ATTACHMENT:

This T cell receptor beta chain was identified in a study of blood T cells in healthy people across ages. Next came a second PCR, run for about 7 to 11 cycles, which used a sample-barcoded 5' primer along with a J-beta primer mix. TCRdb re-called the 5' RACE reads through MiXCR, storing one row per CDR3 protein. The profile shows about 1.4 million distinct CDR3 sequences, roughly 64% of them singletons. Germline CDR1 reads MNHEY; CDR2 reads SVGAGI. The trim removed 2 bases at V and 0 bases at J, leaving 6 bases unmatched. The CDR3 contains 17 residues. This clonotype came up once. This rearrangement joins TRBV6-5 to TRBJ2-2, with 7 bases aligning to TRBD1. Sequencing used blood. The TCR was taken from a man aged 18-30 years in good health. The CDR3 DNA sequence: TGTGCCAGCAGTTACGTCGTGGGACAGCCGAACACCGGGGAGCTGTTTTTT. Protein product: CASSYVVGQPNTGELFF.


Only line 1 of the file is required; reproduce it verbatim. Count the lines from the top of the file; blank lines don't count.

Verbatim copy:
This T cell receptor beta chain was identified in a study of blood T cells in healthy people across ages. Next came a second PCR, run for about 7 to 11 cycles, which used a sample-barcoded 5' primer along with a J-beta primer mix. TCRdb re-called the 5' RACE reads through MiXCR, storing one row per CDR3 protein. The profile shows about 1.4 million distinct CDR3 sequences, roughly 64% of them singletons. Germline CDR1 reads MNHEY; CDR2 reads SVGAGI. The trim removed 2 bases at V and 0 bases at J, leaving 6 bases unmatched. The CDR3 contains 17 residues. This clonotype came up once. This rearrangement joins TRBV6-5 to TRBJ2-2, with 7 bases aligning to TRBD1. Sequencing used blood. The TCR was taken from a man aged 18-30 years in good health. The CDR3 DNA sequence: TGTGCCAGCAGTTACGTCGTGGGACAGCCGAACACCGGGGAGCTGTTTTTT. Protein product: CASSYVVGQPNTGELFF.